Several teams were on Cho Oyu this year, some made it to the summit, and some went home for different reasons. Be it work commitments, the missing and longing for family members, or they just got tired of living in the harsh environment for extended periods of time.
For the vast majority, they moved up the mountain like a hungry lion in search of prey. Each night bad weather conditions battered their tiny tents. The wind rose to a roar and snow swirled all around. Each morning like the last they strapped on there crampons with claw like fingers from the intense cold and moved up the mountain. From advanced base camp to camp one, they would climb high and sleep low to help there bodies recover, everyone needed their bodies to acclimatize over a period weeks. Then they climbed to camp two, eventually they established camp three. The weather was not letting up; several attempts were made to the yellow band only to be turned around and forced back down the mountain. All of the climbers did there very best; I will always say that climbing is a mental game as much as physical, then it’s the team dynamic’s, then its all up to mother nature. To stand on the summit requires all three ingredients. No matter how much the first two are working out, if the weather is not cooperating in your favour then it’s only a matter of time before the expedition is over.
After having spent several weeks with a great team on Shishapangma and having success on that mountain, several of us went over to Cho Oyu. Our goal was to climb two 8,000 meter peaks back to back. International Mountain guides put a great infrastructure together for us, to give us the best chances for success.
Our Sherpa cooks that took great of us in base camp and our high altitude Sherpa’s that worked so hard with us on the mountain, would not be traveling with us to Cho Oyu. They had done their jobs! And we would not have gotten to the summit of Shishapangma without them. We owe them a depth of gratitude.
Two high altitude Sherpa’s from a previous team are in interim camp waiting for us for the last week or so. Between them they have a tone of high altitude experiences. They are some of the very best.
With our climbing gear stacked all around us the Land Rover bounced down the road and eventually came to a halt at what is termed the interim camp. From there our gear would be transported on the backs of yaks. After a couple of hours of hiking we were greeted by the sight of colourful prayer flags fluttering in the wind. One more small ridge to crest and then our advance base camp could be seen. As I walked into camp my smile grew wider and wider. Not only did I know the two High Altitude Sherpa’s that would be climbing with us but I knew the cook as well. It was great to renew the bond of friendship again.
That night Mike our expedition leader, Vanessa and I had a meeting. The topic was, should we start climbing to camp one tomorrow morning or take a rest day. We all had worked hard on Shishapangma and we were very tired. The problem was that the window of good weather was upon us. That same weather that gave no mercy to the other teams, beaten them off the mountain and now was looking good for us would not last very long. It was a big discussion and every angle was covered, the decision was made. For us to have the best chance at climbing this mountain we needed our strength, we would take one rest day.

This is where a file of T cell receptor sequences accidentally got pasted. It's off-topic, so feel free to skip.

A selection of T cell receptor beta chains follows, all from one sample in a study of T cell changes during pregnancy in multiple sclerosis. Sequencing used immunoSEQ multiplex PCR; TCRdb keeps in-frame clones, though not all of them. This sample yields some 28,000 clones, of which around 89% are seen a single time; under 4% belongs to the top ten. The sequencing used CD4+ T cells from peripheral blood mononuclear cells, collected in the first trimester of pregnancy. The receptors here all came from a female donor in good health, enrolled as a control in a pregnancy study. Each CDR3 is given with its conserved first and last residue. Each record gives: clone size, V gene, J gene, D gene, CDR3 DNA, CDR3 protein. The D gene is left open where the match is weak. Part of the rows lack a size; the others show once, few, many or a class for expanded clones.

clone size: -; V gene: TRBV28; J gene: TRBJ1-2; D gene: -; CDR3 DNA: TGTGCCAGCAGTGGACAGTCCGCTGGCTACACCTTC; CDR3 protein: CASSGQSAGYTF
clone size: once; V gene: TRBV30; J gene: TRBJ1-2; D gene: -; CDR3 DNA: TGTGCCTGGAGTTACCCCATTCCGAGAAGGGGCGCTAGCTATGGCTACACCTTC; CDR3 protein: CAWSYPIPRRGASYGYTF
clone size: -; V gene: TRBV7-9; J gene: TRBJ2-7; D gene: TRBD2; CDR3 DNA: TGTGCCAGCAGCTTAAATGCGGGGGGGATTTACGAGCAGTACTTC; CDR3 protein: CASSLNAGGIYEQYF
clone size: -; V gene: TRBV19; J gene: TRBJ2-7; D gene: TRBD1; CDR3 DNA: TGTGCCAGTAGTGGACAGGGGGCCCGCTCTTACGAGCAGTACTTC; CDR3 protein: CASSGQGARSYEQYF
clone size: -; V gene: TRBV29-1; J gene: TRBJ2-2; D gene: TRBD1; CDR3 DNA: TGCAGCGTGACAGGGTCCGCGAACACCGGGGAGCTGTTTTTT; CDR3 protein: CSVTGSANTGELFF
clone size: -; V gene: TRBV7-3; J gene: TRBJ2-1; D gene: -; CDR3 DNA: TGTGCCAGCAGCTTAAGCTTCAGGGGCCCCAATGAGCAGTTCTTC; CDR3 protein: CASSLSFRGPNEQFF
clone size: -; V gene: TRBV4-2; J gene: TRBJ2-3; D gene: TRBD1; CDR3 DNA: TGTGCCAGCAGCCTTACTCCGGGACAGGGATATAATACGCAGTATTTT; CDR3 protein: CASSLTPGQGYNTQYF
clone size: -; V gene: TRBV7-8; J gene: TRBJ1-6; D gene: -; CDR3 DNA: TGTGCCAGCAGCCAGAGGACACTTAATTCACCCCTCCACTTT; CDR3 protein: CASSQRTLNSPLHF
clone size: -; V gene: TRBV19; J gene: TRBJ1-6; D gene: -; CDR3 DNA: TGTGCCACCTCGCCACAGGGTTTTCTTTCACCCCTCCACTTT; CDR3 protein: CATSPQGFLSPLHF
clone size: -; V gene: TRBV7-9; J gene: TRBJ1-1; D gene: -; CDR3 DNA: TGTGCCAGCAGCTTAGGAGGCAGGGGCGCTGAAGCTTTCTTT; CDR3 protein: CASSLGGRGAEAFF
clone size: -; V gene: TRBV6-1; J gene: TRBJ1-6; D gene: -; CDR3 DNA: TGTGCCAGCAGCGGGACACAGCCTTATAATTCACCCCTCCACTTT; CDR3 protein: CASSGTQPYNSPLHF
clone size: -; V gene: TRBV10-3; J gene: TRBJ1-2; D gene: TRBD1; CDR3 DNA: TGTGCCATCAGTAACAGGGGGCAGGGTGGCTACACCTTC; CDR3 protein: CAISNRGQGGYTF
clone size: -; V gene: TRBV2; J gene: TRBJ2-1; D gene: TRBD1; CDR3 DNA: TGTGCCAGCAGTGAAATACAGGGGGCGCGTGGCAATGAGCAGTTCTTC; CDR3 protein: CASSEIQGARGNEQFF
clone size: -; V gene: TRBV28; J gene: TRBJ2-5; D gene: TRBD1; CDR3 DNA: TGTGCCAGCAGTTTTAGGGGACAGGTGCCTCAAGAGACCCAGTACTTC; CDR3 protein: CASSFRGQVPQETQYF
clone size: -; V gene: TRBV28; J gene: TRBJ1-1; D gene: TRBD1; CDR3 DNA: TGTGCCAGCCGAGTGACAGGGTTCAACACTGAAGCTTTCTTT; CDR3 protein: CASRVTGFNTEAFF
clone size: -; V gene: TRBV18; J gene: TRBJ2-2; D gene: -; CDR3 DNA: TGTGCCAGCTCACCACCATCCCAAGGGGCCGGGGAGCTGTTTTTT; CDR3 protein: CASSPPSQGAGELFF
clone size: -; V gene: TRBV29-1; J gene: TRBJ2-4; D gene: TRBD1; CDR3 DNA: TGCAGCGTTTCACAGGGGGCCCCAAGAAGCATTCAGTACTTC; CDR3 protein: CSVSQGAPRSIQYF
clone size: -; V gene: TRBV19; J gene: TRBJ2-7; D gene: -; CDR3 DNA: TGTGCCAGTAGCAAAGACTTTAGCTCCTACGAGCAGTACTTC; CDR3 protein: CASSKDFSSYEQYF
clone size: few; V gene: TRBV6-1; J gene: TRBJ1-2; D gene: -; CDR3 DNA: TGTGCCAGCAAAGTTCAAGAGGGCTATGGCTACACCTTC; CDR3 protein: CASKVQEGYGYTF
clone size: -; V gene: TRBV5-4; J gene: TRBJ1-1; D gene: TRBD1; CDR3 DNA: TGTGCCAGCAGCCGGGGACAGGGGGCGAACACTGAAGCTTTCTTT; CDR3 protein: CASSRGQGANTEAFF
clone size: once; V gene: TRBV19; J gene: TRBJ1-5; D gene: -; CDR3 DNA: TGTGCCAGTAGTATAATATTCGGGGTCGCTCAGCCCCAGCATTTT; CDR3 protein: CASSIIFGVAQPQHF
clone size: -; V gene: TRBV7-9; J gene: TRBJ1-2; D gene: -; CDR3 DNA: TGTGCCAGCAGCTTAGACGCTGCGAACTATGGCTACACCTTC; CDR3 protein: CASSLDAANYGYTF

The following day in good weather we climbed up to camp one. Early the next morning after a bowl of oatmeal I strapped on my crampons and the team and I climbed to camp two. Most teams establish a camp three before the yellow band but we knew that if we were going to have a chance at getting to the summit then we had to take advantage of the good weather, which would mean that a camp three was out of the question. It would mean a long summit push. Everyone would have to dig deep into the very core of who they were and how bad did they want the summit.
Midnight the stoves were hissing, melting snow for hot water. The flow of electricity was sparking threw my veins, excitement hung in the night air. This was it, Summit time.
The team and I climb up the head wall and then veered off to the left to gain the ridge; with every foot gained another spark coursed threw my body. I was on fire. I felt that I was a part of this mountain and it a part of me. I unclipped from the rope and stepped to the left, this is where camp three would normally be. After a few sips of water and something to eat, we were on the move again. Climbing up threw the yellow band a rock dislodged itself and screamed passed me and almost struck Mike. Once again luck was with us.
Mike and I decide to take a quick break at about 24,600 and watch the moon go down over the Himalayas and the sun come up. At this altitude there were no other climbers on the mountain and the only other climbers were far below us. Mike would later say that this was his best time climbing ever and I would have to agree that it was for me as well.
When we left camp two, we left under the best of full moon’s ever, there were so many stars in the sky that they looked like diamonds and at times I felt that all I had to do was reach out ant touch them.
With the break over we continued upwards and at 7:02 am (October 12th, 2011) together Mike and I stood on the summit of Cho Oyu. For the next forty minutes Mike and I were all alone with Mt. Everest as the back drop to this glorious day and the Himalayas stretched out for miles in every direction in front of us and below us. Mike and I waited for Vanessa and the two Sherpa’s before starting to make the long decent to camp two, I took one last look over my shoulder and smiled, now it was Vanessa’s and the Sherpa’s turn to have the summit to themselves.
Nobody climbs two 8,000 meter peaks without being the best that they can be!